ole boys drinking whiskey and rye- saying this
will be the day that I die! Don McClean
version (not Madonna's); the serpent's-"I'm on
Fire" by Bruce'the boss' Springsteen;
4him's-half of my blood is Cain's Blood, half
of my blood is able's; Enoch-"Rapture" by
Blondie; Methusalah-"He's an old hippie"
Bellamy Brothers; Noah-"Rain" by Modonna;
Ham,Shem and Japheth-"There's got to be a
morning after Posiden adventure" ; Abraham and
Sarah-"Faith" George Michel; Ismael-"BORN TO
BE WILD!"; Issac-"Family Tradition" Hank JR;
Jacob-"Do the Velcro Fly-(leah and rachel get
it) by ZZ TOP; Esau-"Rough Boy" ZZ TOP; Leah
and Rachel-"Girls just wanna have fun"Cindi
lauper;Joseph-"Sharp Dressed man" ZZ top
Moses-"You light up my Life" with Shekinah
Glory!;Rehab-"I'm looking for a new love" by
jodi watley; Ruth-Love will find a way-Amy
Grant-Gill;Deborah and Huldah- I am woman! by
helen reddy; Saul-"Drive me crazy" Brittany
Spears; Witch of Endor-"Ghostbusters!" by ray
parker JR; David-"HERO" by Bonnie Tyler;
Michal-"Infatuation" Rod Stewart;
Delilah-"Betty Davis Eyes" Jezabel-"Devil with
the blue dress on" Ahab-" Our love's in
Jepardy"; Daniel-"It is Superstition writing
on the wall" Stevie Wonder; OK That's it...
Just thought modern spin on some
patriarchs...sermon in somewhere...maybe to
use with your teens...Pastor Mary OH
A poorly retold tale from the
Hasedem (sic) Deke in TX – Pace e Bene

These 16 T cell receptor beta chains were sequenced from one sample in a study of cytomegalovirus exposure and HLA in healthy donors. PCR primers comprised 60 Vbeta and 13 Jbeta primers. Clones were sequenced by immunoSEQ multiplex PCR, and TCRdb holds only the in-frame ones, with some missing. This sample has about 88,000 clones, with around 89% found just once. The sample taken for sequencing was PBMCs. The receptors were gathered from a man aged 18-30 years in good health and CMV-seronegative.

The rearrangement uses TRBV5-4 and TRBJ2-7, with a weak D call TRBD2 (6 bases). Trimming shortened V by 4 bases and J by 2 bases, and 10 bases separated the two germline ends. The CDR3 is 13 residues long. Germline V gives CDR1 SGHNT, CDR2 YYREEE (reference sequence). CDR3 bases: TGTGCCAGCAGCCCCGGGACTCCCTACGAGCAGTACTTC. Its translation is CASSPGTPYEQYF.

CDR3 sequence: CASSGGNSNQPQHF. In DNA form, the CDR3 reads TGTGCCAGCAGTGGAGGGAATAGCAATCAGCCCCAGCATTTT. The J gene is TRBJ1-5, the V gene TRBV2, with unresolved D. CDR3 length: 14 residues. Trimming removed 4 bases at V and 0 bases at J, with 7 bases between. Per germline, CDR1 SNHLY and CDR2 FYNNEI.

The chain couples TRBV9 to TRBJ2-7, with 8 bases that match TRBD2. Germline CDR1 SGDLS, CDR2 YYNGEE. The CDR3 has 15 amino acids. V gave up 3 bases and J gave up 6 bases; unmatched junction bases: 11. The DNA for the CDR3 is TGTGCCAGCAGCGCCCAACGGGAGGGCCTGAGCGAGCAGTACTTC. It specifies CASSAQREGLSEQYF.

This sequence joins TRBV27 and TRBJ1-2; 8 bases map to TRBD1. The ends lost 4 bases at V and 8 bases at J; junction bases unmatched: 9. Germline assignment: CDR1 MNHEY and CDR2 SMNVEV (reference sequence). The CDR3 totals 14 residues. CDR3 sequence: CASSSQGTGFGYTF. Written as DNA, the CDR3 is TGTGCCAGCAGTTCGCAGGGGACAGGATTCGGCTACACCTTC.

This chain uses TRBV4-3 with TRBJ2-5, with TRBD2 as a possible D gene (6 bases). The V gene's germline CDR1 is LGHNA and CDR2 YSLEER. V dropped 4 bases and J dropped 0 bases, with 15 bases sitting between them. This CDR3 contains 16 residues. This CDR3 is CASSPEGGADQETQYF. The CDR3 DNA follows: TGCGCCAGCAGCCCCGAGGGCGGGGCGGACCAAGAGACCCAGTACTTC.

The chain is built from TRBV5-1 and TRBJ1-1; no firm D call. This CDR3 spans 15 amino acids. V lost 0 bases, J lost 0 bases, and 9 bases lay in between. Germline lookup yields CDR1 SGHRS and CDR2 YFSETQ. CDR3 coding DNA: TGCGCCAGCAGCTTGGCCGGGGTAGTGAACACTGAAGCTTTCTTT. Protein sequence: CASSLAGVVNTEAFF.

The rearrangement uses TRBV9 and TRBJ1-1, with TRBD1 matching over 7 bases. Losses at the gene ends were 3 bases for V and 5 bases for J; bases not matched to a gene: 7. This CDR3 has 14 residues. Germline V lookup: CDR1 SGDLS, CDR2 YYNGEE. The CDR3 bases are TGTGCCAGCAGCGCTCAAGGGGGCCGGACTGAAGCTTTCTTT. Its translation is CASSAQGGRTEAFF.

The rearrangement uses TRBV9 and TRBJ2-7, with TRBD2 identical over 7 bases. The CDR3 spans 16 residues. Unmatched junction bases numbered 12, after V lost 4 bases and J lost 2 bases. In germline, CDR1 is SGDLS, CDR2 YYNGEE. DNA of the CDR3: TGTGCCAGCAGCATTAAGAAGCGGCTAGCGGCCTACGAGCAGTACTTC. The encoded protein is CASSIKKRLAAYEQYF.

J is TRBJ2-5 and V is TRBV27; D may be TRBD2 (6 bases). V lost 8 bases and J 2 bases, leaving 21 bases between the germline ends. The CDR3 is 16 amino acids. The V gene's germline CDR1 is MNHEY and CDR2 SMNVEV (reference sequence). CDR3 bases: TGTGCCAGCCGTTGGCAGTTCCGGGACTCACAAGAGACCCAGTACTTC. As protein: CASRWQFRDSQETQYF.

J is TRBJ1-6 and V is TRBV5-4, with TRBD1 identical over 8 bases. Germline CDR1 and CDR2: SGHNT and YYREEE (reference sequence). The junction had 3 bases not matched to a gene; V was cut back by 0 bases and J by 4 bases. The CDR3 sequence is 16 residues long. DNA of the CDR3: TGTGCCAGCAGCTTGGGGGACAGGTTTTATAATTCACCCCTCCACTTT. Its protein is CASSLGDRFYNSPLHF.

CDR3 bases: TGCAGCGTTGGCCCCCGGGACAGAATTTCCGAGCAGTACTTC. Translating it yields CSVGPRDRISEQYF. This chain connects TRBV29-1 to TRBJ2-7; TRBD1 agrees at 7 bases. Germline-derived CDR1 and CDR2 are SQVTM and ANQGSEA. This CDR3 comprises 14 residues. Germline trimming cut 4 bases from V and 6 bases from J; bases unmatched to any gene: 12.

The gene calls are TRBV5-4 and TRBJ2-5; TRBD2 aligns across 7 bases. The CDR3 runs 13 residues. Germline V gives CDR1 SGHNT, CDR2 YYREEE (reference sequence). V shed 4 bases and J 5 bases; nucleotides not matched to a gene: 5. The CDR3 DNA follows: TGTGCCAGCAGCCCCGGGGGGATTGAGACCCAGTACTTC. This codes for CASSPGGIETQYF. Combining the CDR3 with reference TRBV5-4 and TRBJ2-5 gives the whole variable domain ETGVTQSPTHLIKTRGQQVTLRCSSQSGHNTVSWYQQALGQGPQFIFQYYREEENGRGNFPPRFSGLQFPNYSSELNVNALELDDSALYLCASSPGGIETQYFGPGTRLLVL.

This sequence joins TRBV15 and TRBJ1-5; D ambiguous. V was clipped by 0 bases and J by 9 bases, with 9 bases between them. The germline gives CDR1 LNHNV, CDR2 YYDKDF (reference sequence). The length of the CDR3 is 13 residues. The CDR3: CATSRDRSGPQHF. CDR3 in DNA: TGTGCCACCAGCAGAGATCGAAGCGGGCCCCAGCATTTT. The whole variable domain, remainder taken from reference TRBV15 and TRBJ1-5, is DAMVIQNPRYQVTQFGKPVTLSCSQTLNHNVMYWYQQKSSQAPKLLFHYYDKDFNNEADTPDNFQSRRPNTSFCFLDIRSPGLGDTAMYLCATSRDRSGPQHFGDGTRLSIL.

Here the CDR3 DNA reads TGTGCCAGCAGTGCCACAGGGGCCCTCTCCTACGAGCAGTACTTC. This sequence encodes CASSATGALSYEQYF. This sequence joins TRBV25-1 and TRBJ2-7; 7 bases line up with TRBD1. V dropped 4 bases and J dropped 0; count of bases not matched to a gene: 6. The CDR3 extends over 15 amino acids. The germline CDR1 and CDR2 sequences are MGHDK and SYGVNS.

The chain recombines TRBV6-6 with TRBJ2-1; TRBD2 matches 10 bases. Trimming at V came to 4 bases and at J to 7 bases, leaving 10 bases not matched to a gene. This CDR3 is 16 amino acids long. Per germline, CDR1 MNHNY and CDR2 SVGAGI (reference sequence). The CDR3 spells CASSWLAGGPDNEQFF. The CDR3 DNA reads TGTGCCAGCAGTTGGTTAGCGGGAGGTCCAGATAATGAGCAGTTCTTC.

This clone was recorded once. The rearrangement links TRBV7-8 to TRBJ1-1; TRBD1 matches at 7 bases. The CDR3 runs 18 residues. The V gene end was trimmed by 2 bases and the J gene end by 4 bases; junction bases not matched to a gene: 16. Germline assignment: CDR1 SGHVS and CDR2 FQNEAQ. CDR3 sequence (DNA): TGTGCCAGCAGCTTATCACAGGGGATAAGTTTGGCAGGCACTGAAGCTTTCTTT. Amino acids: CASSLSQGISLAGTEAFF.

Isaac was a poor Jew among poor
Jews. He had a dream that there was a treasure
under the bridge in the city. Things were so
bad in Isaac's household that Isaac thought,
"I'll follow my dream for there is little for
my family to eat."
After a few adventures he made
it to the city and sure enough, there was the
bridge of his dreams. It was heavily guarded.
Isaac thought that he would wait until night
and the moon to set.
In the dark of the night he
made his way under the bridge to the spot
where the dream treasure was buried. A cold
wind blew off the river as Isaac scraped at
the hard ground. Above on the bridge one of
the guards heard the noise and came down to
Ivan was amused to see the
ragged man digging in the river bank in the
middle of the night, "Ho! What do you thing
you are doing, Jew?"
Isaac, thought, "I was so
close, maybe he will share." " Sir, I had a
dream that there is a treasure buried here."
Ivan laughed out loud, his
guffaws echoing from the far side of the
river, "You stupid Jew, why if I was as stupid
as you, following a dream, this very minute
I'd be in the hut of a man named Isaac who has
a treasure buried under his stove. It's just a
dream, get out of here, I would arrest you but
for the fine joke. Go on, Fool, before I
change my mind!"
Isaac left this city and
returned home. When he got there things were
as bad as ever but no worse. He held out his
hands to the cold dead stove to the wry
amusement of his wife. And then to her
surprise he shoved the stove over with a
mighty heave,leaving a trail of cinders and
"What do you thing your doing,
Old Fool?" "Hush, Woman, Help with this
Together they pried up the
stone that the stove had sat upon beyond
memory. Isaac scooped up the dirt under the
stone unearthing a chest. Inside was a king's
ransom in gold and jewels.
From a sermon by Barbara Brown
Taylor “It is a lot to digest at one sitting,
but the striking thing about all of these
images is their essential hiddenness-- the
mustard seed hidden in the ground, the yeast
hidden in the dough, the treasure hidden in
the field, the pearl hidden among all the
other pearls, the net hidden in the depths of
the sea. If the kingdom is like these, then it
is not something that is readily apparent to
the eye but something that must be searched
for, something just below the surface of
things waiting there to be discovered and
claimed... It seems like we ought to start
(looking) some place really holy, some place